Stark State’s judicial court reporting program continues to grow, thrive | Stark State College - North Canton, Ohio
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Stark State’s judicial court reporting program continues to grow, thrive

(North Canton, OH – Feb. 7, 2020) National Court Reporting & Captioning Week kicks off for Stark State College and joint program partner Clark State Community College as well as nationally on Feb. 8.

Court reporting week

The kickoff is being recognized on a state level by Ohio Governor Mike DeWine with an official proclamation which will be announced at the Ohio Court Reporters Association’s (OCRA) District C event in Columbus.

Stark State and Clark State have offered the joint National Court Reporters Association (NCRA) approved judicial court reporting online degree program since June of 2016. The joint program has successfully worked in conjunction with OCRA to offer an eight-week program created by NCRA called A to Z that introduces steno machine writing to individuals wanting to explore a possible career in court reporting, closed captioning, CART captioning, or webcasting. A to Z can also be taken online through NCRA. The next online offering begins Feb. 10 with registration available at

The Stark/Clark program has also partnered with Project Steno, which promotes the stenographic court reporting/captioning profession through social media and community outreach, with the goal of building a robust pipeline of students into school and graduating them in two years.  Project Steno relies exclusively on contributions from the court reporting community on a national level for its operations.  The Project Steno partnership allows the Stark State/Clark State program to offer Project Steno’s tuition assistance to students who complete the NCRA free A to Z program prior to enrolling in the judicial court reporting program.

NCRA is the country’s leading organization representing stenographic court reporters, captioners and legal videographers. The NCRA promotes excellence among those who capture and convert the spoken word to text and is committed to supporting every member in achieving the highest level of professional expertise.

Rene Eneix, department chair and associate professor at Stark State, and Robyn Hennigan, program coordinator and assistant professor at Clark State, said the NCRA’s free A to Z program is an excellent means of exposing students to the skill needed to enter a career in court reporting or captioning, while having the opportunity for students to gain tuition assistance through Project Steno after completing the A to Z program provides an additional route of funding as well as motivational support for students by adding an external means of accountability for completing the judicial court reporting degree.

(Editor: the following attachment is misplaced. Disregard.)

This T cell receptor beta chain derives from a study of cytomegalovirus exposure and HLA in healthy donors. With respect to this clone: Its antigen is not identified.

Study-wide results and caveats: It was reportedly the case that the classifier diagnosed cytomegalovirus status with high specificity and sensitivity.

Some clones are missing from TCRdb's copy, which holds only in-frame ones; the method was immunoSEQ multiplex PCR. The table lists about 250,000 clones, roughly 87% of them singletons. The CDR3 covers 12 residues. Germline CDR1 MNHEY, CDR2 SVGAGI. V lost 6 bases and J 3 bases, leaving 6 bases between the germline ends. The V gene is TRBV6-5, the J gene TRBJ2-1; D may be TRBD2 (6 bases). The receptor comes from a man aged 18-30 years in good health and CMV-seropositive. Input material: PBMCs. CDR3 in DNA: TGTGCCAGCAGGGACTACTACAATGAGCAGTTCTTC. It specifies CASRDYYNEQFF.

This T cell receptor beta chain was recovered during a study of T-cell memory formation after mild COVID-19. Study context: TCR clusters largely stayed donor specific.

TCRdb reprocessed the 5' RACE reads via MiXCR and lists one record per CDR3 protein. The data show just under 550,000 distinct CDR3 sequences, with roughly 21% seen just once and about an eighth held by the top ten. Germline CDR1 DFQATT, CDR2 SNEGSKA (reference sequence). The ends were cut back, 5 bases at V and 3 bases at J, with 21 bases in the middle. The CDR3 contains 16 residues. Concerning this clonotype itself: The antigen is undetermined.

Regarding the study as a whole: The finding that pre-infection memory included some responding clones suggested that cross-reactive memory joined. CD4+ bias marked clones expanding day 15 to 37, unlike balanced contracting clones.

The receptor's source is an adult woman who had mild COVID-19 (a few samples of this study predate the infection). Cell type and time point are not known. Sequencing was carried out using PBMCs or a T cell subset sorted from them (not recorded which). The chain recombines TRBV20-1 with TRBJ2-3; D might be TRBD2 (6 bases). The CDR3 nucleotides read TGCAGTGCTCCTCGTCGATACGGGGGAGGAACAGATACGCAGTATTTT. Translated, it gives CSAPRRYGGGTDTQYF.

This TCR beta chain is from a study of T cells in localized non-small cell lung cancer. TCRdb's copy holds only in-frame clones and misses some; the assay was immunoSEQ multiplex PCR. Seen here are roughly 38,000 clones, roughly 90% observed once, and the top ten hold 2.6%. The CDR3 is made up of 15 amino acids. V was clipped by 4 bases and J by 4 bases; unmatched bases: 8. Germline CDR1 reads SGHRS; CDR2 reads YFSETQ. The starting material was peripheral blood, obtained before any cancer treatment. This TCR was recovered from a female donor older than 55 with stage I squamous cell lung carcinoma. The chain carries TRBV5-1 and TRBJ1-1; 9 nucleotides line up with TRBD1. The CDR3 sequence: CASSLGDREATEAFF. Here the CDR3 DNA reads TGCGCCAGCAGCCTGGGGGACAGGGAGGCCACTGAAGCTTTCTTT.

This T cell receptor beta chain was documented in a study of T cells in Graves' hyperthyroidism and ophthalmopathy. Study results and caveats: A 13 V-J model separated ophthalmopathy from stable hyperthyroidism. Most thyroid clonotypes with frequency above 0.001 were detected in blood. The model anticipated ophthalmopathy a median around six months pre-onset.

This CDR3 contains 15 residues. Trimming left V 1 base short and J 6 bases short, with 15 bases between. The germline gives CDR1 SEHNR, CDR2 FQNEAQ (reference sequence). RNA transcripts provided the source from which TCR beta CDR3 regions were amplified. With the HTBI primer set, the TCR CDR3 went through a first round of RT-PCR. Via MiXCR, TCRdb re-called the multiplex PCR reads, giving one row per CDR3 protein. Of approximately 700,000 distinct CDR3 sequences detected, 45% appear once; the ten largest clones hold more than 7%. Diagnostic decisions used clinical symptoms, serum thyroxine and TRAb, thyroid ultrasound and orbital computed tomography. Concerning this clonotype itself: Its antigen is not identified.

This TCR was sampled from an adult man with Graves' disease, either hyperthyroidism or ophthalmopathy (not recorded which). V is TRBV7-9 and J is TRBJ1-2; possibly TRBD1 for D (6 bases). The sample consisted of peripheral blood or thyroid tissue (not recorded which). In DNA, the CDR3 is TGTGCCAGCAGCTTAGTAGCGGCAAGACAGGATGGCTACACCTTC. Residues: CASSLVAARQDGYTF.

Since receiving Project Steno approval in 2019, the Stark State/Clark State program has had multiple students apply for tuition assistance with Project Steno.

“We are seeing success with students receiving the external support being provided by Project Steno requirements,” Hennigan said. “The boom in captioning and CART careers, plus the aging of the court reporter professional population has created a shortage of court reporters throughout the country. These well-paid, professional careers with excellent job security are abundant. The demand is far greater than the supply.”

The combined Stark State/Clark State program offers numerous benefits to students, including multiple instructors providing support and learning facilitation and combined teaching/professional years of experience of over 125 years. The NCRA-approved program ensures quality standards are being met, along with a multitude of other benefits. The joint program maintains a 100-percent job placement rate; and with approximately 25 students currently enrolled, the program allows for close, individual instruction.

The skill required for court reporting and captioning entails learning to write a realtime theory on a stenographic writing machine at a minimum speed of 225 words per minute at a minimum of 95 percent accuracy to provide instantaneous translation of the spoken word.

Students work toward obtaining the NCRA Registered Professional Reporter (RPR) certification upon graduation with encouragement of obtaining NCRA’s Certified Realtime Reporter certification after becoming an RPR.

Eneix said the field of realtime reporting is an exciting, vital and rewarding IT career field offering a multitude of varying career opportunities to employ realtime skills, from taking a verbatim record in the courtroom, in depositions and in hearings, to captioning local, state and national news and sporting events like the Super Bowl, World Series and the Olympics, along with many other live programming options.

The Stark State/Clark State JCR degree provides the tools necessary to achieve success in an IT-related field of careers and opens doors to opportunities nationwide.

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